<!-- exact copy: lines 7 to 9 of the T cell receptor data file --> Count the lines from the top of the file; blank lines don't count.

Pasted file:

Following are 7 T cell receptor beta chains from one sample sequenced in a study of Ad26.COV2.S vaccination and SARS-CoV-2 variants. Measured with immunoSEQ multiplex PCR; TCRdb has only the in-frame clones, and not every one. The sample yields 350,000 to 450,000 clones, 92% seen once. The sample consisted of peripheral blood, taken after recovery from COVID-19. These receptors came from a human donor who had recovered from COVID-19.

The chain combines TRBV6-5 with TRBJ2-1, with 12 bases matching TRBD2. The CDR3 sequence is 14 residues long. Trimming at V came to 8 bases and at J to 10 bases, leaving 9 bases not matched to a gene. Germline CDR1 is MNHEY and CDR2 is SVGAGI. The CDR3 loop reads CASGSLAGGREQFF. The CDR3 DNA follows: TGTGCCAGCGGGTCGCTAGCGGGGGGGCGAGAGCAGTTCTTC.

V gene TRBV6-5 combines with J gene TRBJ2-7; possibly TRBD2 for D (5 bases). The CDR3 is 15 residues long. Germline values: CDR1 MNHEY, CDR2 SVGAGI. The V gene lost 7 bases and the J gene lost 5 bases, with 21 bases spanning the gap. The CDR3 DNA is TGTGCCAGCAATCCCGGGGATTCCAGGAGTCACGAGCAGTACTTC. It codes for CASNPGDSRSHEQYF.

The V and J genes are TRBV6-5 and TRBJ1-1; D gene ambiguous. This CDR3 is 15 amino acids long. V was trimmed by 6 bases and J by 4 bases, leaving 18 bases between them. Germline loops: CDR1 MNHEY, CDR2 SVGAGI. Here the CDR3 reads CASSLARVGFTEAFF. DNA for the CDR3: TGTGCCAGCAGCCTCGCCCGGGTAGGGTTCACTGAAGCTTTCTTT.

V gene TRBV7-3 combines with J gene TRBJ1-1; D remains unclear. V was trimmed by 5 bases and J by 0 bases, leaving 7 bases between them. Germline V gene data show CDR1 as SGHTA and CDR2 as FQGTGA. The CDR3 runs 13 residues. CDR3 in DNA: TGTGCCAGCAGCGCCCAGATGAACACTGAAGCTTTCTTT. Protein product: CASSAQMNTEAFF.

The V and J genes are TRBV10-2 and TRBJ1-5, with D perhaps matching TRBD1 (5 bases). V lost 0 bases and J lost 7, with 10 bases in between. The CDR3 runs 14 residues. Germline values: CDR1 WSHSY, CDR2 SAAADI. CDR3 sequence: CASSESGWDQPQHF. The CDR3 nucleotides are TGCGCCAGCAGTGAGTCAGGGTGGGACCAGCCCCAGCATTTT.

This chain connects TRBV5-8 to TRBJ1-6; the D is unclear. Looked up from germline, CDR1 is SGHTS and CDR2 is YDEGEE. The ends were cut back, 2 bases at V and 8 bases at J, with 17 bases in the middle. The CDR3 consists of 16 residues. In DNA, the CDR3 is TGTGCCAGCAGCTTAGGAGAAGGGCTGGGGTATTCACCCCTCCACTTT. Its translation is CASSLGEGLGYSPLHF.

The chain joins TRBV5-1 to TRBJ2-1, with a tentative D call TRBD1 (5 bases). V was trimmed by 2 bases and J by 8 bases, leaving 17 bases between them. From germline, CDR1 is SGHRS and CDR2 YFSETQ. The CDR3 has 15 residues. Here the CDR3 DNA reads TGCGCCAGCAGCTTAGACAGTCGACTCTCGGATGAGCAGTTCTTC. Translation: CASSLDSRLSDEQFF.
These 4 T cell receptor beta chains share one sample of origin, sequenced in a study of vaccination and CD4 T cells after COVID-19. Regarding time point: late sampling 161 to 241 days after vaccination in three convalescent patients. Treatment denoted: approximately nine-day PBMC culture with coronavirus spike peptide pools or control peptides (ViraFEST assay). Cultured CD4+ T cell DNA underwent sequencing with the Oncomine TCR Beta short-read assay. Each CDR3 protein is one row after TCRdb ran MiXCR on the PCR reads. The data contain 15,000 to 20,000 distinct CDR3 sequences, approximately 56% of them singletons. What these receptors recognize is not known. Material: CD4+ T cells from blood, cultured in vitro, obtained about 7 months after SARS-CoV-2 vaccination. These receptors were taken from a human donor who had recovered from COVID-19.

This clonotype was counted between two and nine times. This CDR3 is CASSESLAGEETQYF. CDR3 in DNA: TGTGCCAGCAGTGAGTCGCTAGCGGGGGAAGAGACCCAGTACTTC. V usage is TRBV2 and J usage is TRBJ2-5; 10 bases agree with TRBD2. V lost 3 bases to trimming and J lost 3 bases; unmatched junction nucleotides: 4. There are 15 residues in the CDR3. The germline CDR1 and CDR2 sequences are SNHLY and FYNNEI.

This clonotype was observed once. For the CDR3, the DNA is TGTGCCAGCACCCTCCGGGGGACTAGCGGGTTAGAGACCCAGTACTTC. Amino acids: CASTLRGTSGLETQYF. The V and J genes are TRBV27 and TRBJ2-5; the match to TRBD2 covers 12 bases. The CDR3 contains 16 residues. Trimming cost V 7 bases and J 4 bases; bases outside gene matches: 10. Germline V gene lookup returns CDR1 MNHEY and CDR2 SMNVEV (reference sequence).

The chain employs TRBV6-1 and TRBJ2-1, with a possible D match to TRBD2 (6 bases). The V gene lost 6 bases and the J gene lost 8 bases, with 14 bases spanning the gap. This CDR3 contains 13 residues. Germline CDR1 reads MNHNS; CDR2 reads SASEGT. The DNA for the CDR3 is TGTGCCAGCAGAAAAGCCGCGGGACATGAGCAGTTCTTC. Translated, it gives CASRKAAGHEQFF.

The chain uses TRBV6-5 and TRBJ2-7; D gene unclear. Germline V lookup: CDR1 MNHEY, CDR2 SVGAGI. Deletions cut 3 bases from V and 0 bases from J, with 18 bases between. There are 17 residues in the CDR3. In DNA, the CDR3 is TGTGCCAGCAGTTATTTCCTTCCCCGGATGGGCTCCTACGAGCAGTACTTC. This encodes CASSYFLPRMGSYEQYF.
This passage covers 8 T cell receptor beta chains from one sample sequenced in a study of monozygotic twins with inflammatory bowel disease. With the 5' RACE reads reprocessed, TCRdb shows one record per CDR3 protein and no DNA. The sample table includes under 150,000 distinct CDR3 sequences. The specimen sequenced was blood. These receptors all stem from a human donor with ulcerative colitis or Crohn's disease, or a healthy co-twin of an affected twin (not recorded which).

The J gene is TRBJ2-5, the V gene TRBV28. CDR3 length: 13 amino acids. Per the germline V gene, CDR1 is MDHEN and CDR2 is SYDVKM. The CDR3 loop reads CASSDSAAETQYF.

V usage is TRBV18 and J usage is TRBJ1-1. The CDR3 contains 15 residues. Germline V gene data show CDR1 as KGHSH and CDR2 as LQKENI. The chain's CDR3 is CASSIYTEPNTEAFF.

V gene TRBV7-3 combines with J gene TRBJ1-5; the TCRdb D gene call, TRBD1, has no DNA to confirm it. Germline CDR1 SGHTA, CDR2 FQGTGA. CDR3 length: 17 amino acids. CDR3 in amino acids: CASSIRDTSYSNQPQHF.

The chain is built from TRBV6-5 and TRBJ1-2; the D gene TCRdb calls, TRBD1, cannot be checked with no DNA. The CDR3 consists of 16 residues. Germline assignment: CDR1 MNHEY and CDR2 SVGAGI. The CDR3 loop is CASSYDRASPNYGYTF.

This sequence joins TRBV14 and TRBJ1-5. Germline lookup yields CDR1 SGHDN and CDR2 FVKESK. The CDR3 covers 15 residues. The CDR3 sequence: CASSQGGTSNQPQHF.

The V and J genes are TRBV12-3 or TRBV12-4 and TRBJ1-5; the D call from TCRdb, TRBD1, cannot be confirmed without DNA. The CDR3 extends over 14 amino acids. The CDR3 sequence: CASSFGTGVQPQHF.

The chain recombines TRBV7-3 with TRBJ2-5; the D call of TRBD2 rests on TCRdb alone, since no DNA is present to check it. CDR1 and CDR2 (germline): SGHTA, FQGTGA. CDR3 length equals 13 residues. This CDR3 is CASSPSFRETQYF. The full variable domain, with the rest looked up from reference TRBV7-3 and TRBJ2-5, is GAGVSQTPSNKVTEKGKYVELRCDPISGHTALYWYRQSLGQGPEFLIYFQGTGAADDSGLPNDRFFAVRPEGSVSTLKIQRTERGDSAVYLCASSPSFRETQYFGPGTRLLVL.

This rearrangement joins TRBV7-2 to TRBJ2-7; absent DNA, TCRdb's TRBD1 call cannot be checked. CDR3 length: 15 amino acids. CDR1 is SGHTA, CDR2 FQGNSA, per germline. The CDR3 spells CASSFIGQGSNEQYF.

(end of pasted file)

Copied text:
This chain connects TRBV5-8 to TRBJ1-6; the D is unclear. Looked up from germline, CDR1 is SGHTS and CDR2 is YDEGEE. The ends were cut back, 2 bases at V and 8 bases at J, with 17 bases in the middle. The CDR3 consists of 16 residues. In DNA, the CDR3 is TGTGCCAGCAGCTTAGGAGAAGGGCTGGGGTATTCACCCCTCCACTTT. Its translation is CASSLGEGLGYSPLHF.

The chain joins TRBV5-1 to TRBJ2-1, with a tentative D call TRBD1 (5 bases). V was trimmed by 2 bases and J by 8 bases, leaving 17 bases between them. From germline, CDR1 is SGHRS and CDR2 YFSETQ. The CDR3 has 15 residues. Here the CDR3 DNA reads TGCGCCAGCAGCTTAGACAGTCGACTCTCGGATGAGCAGTTCTTC. Translation: CASSLDSRLSDEQFF.
These 4 T cell receptor beta chains share one sample of origin, sequenced in a study of vaccination and CD4 T cells after COVID-19. Regarding time point: late sampling 161 to 241 days after vaccination in three convalescent patients. Treatment denoted: approximately nine-day PBMC culture with coronavirus spike peptide pools or control peptides (ViraFEST assay). Cultured CD4+ T cell DNA underwent sequencing with the Oncomine TCR Beta short-read assay. Each CDR3 protein is one row after TCRdb ran MiXCR on the PCR reads. The data contain 15,000 to 20,000 distinct CDR3 sequences, approximately 56% of them singletons. What these receptors recognize is not known. Material: CD4+ T cells from blood, cultured in vitro, obtained about 7 months after SARS-CoV-2 vaccination. These receptors were taken from a human donor who had recovered from COVID-19.